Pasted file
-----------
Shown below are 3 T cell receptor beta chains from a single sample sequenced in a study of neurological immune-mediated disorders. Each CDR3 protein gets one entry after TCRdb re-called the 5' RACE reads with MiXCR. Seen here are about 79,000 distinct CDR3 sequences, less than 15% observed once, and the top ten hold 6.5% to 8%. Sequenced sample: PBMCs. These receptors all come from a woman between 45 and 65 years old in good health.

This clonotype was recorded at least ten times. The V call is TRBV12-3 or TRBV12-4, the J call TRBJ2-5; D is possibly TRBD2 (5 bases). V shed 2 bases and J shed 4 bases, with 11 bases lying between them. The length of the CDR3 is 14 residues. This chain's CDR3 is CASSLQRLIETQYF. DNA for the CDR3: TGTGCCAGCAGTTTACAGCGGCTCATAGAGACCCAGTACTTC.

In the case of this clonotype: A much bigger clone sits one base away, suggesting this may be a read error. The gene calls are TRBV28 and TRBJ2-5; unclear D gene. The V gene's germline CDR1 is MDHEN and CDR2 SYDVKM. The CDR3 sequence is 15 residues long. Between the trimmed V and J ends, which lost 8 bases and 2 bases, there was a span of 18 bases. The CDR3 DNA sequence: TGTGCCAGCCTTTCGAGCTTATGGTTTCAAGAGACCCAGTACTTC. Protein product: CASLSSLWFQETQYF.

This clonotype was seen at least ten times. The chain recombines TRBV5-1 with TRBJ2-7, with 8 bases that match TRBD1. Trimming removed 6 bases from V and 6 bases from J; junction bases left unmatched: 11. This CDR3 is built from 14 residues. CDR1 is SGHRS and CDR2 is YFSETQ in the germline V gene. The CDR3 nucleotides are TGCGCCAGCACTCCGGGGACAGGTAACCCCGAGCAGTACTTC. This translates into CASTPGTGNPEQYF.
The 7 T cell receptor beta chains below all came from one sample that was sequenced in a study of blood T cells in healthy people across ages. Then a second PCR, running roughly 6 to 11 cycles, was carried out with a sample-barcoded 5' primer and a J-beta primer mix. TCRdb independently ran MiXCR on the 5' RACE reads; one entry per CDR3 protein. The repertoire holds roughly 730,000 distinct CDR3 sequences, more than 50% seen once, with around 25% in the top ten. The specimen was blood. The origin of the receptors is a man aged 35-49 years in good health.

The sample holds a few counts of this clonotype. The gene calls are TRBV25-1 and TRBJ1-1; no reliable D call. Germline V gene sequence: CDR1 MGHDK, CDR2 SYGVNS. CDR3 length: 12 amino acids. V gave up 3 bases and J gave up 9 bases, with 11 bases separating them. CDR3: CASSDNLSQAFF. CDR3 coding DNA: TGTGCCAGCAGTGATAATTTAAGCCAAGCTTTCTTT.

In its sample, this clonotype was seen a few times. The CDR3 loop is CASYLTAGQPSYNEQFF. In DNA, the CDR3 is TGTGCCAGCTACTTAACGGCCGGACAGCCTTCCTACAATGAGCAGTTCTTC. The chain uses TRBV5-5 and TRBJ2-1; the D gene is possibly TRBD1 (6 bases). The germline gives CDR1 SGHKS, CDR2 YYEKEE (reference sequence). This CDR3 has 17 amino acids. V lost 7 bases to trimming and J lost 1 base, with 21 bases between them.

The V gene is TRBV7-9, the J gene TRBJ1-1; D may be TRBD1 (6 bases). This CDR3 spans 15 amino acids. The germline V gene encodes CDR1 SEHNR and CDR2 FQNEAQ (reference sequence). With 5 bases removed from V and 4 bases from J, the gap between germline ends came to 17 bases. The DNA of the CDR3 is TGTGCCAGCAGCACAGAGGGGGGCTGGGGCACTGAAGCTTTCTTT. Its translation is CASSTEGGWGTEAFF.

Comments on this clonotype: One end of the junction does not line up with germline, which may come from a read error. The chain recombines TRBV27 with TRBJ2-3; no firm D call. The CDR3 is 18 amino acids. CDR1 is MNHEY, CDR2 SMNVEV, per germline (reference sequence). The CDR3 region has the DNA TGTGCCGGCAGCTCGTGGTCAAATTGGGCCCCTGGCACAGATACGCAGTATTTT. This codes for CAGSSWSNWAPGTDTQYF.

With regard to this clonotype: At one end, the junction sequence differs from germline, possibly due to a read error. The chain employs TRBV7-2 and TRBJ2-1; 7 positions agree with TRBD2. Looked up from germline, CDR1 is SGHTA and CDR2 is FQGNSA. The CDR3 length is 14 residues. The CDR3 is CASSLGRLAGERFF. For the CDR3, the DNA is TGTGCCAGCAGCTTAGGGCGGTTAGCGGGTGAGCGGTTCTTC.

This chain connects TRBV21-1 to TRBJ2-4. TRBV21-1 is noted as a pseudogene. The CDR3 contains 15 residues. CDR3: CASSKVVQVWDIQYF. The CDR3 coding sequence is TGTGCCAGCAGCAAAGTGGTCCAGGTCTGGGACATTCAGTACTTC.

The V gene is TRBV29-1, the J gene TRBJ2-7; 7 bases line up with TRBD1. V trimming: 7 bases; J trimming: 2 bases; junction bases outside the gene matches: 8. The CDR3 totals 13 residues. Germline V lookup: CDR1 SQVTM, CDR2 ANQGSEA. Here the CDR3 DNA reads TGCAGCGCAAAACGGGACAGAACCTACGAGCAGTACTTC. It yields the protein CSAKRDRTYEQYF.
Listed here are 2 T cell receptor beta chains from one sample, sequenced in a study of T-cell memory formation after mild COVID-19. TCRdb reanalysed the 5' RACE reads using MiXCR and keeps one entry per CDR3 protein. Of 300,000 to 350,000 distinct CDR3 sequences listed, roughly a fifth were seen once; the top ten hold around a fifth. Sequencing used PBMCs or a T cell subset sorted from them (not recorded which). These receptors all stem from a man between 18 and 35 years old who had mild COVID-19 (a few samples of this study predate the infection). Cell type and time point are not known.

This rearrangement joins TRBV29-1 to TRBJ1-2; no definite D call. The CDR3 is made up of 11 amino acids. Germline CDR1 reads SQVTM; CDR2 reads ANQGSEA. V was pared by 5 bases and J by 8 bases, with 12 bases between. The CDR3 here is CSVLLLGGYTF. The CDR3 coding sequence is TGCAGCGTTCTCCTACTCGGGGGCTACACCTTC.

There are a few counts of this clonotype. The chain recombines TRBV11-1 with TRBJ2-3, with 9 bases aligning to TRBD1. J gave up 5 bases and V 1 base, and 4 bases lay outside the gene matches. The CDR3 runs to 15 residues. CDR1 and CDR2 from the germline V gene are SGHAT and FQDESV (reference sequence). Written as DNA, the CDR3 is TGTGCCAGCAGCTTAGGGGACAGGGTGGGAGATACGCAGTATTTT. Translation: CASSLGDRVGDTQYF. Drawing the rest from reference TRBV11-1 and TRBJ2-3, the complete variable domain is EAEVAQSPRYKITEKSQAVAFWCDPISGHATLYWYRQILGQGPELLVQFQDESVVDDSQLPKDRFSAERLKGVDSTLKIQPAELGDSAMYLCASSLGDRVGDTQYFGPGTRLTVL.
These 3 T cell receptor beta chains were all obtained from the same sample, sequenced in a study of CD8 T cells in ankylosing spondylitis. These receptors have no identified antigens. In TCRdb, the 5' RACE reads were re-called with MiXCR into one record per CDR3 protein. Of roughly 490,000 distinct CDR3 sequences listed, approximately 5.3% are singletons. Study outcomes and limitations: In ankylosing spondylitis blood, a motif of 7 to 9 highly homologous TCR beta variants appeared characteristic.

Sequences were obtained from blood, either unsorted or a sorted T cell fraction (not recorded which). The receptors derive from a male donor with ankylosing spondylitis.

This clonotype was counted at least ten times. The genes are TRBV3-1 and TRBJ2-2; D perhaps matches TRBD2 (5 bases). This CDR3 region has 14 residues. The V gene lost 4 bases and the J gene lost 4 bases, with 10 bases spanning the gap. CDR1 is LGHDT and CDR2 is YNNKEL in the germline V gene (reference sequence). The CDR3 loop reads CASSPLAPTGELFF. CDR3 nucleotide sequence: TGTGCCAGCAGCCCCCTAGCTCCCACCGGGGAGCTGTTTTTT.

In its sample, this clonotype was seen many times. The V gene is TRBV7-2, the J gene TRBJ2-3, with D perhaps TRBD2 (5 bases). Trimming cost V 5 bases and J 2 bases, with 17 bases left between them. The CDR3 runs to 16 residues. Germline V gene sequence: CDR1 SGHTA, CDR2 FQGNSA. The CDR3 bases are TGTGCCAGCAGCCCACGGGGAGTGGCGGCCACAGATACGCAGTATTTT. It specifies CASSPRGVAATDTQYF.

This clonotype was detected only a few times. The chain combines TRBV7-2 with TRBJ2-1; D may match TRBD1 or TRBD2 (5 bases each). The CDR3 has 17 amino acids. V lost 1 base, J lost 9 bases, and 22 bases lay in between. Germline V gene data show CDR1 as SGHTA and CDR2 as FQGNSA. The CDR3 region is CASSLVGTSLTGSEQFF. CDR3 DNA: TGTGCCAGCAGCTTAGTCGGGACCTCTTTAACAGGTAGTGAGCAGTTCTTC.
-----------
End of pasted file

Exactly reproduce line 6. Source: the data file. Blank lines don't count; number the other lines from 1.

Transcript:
The sample holds a few counts of this clonotype. The gene calls are TRBV25-1 and TRBJ1-1; no reliable D call. Germline V gene sequence: CDR1 MGHDK, CDR2 SYGVNS. CDR3 length: 12 amino acids. V gave up 3 bases and J gave up 9 bases, with 11 bases separating them. CDR3: CASSDNLSQAFF. CDR3 coding DNA: TGTGCCAGCAGTGATAATTTAAGCCAAGCTTTCTTT.